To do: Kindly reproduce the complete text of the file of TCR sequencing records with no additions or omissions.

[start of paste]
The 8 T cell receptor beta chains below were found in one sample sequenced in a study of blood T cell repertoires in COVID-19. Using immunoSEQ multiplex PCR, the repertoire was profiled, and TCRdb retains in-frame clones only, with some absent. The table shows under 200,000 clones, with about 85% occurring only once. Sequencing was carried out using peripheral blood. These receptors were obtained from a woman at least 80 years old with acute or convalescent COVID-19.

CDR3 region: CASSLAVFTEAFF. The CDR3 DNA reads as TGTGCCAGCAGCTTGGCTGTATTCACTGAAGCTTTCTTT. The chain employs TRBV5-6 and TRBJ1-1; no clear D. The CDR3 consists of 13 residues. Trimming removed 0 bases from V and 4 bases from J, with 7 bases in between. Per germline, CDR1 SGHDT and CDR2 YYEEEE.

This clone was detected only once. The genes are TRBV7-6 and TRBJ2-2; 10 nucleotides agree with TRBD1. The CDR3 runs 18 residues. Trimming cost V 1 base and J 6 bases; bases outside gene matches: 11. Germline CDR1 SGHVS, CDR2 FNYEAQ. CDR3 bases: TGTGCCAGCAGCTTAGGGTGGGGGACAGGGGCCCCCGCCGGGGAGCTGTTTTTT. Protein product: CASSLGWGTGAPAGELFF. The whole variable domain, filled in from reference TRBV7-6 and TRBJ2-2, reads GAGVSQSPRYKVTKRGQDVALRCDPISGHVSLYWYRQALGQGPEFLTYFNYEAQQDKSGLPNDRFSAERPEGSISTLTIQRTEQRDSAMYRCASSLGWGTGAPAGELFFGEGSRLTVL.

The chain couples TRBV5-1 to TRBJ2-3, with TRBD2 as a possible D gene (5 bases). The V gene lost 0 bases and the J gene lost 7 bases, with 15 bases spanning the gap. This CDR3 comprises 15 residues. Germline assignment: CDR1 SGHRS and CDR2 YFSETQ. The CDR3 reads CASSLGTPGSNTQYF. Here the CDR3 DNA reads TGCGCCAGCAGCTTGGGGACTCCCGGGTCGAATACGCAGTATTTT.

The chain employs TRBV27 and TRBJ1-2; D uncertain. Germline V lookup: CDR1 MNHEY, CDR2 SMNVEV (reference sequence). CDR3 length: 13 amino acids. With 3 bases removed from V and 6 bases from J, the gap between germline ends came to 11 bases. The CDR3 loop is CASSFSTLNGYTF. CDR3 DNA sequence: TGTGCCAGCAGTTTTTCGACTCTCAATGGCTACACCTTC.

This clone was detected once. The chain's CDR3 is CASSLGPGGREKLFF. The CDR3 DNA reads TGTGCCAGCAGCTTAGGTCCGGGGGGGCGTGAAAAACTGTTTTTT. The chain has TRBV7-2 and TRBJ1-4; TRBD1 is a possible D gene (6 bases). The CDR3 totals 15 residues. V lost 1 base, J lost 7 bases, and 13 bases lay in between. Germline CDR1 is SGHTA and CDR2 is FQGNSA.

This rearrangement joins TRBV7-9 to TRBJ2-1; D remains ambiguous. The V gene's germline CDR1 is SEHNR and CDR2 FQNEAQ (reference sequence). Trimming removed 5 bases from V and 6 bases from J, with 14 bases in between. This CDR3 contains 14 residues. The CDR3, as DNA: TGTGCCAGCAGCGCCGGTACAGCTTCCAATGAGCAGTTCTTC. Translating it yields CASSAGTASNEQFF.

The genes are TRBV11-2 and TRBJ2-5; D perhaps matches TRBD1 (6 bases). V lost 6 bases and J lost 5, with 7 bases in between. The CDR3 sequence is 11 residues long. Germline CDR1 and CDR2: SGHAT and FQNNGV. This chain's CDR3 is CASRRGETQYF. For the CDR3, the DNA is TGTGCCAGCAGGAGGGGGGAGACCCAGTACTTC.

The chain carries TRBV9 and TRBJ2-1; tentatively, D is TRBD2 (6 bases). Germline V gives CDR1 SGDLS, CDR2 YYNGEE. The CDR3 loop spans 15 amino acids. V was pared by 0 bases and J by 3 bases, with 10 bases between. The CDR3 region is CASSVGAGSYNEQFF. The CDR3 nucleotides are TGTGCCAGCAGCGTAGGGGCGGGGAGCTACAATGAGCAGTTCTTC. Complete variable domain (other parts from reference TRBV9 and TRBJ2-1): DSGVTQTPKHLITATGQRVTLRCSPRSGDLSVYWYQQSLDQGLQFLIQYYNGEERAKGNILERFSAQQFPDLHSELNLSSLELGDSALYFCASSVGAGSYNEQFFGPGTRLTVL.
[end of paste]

The 8 T cell receptor beta chains below were found in one sample sequenced in a study of blood T cell repertoires in COVID-19. Using immunoSEQ multiplex PCR, the repertoire was profiled, and TCRdb retains in-frame clones only, with some absent. The table shows under 200,000 clones, with about 85% occurring only once. Sequencing was carried out using peripheral blood. These receptors were obtained from a woman at least 80 years old with acute or convalescent COVID-19.

CDR3 region: CASSLAVFTEAFF. The CDR3 DNA reads as TGTGCCAGCAGCTTGGCTGTATTCACTGAAGCTTTCTTT. The chain employs TRBV5-6 and TRBJ1-1; no clear D. The CDR3 consists of 13 residues. Trimming removed 0 bases from V and 4 bases from J, with 7 bases in between. Per germline, CDR1 SGHDT and CDR2 YYEEEE.

This clone was detected only once. The genes are TRBV7-6 and TRBJ2-2; 10 nucleotides agree with TRBD1. The CDR3 runs 18 residues. Trimming cost V 1 base and J 6 bases; bases outside gene matches: 11. Germline CDR1 SGHVS, CDR2 FNYEAQ. CDR3 bases: TGTGCCAGCAGCTTAGGGTGGGGGACAGGGGCCCCCGCCGGGGAGCTGTTTTTT. Protein product: CASSLGWGTGAPAGELFF. The whole variable domain, filled in from reference TRBV7-6 and TRBJ2-2, reads GAGVSQSPRYKVTKRGQDVALRCDPISGHVSLYWYRQALGQGPEFLTYFNYEAQQDKSGLPNDRFSAERPEGSISTLTIQRTEQRDSAMYRCASSLGWGTGAPAGELFFGEGSRLTVL.

The chain couples TRBV5-1 to TRBJ2-3, with TRBD2 as a possible D gene (5 bases). The V gene lost 0 bases and the J gene lost 7 bases, with 15 bases spanning the gap. This CDR3 comprises 15 residues. Germline assignment: CDR1 SGHRS and CDR2 YFSETQ. The CDR3 reads CASSLGTPGSNTQYF. Here the CDR3 DNA reads TGCGCCAGCAGCTTGGGGACTCCCGGGTCGAATACGCAGTATTTT.

The chain employs TRBV27 and TRBJ1-2; D uncertain. Germline V lookup: CDR1 MNHEY, CDR2 SMNVEV (reference sequence). CDR3 length: 13 amino acids. With 3 bases removed from V and 6 bases from J, the gap between germline ends came to 11 bases. The CDR3 loop is CASSFSTLNGYTF. CDR3 DNA sequence: TGTGCCAGCAGTTTTTCGACTCTCAATGGCTACACCTTC.

This clone was detected once. The chain's CDR3 is CASSLGPGGREKLFF. The CDR3 DNA reads TGTGCCAGCAGCTTAGGTCCGGGGGGGCGTGAAAAACTGTTTTTT. The chain has TRBV7-2 and TRBJ1-4; TRBD1 is a possible D gene (6 bases). The CDR3 totals 15 residues. V lost 1 base, J lost 7 bases, and 13 bases lay in between. Germline CDR1 is SGHTA and CDR2 is FQGNSA.

This rearrangement joins TRBV7-9 to TRBJ2-1; D remains ambiguous. The V gene's germline CDR1 is SEHNR and CDR2 FQNEAQ (reference sequence). Trimming removed 5 bases from V and 6 bases from J, with 14 bases in between. This CDR3 contains 14 residues. The CDR3, as DNA: TGTGCCAGCAGCGCCGGTACAGCTTCCAATGAGCAGTTCTTC. Translating it yields CASSAGTASNEQFF.

The genes are TRBV11-2 and TRBJ2-5; D perhaps matches TRBD1 (6 bases). V lost 6 bases and J lost 5, with 7 bases in between. The CDR3 sequence is 11 residues long. Germline CDR1 and CDR2: SGHAT and FQNNGV. This chain's CDR3 is CASRRGETQYF. For the CDR3, the DNA is TGTGCCAGCAGGAGGGGGGAGACCCAGTACTTC.

The chain carries TRBV9 and TRBJ2-1; tentatively, D is TRBD2 (6 bases). Germline V gives CDR1 SGDLS, CDR2 YYNGEE. The CDR3 loop spans 15 amino acids. V was pared by 0 bases and J by 3 bases, with 10 bases between. The CDR3 region is CASSVGAGSYNEQFF. The CDR3 nucleotides are TGTGCCAGCAGCGTAGGGGCGGGGAGCTACAATGAGCAGTTCTTC. Complete variable domain (other parts from reference TRBV9 and TRBJ2-1): DSGVTQTPKHLITATGQRVTLRCSPRSGDLSVYWYQQSLDQGLQFLIQYYNGEERAKGNILERFSAQQFPDLHSELNLSSLELGDSALYFCASSVGAGSYNEQFFGPGTRLTVL.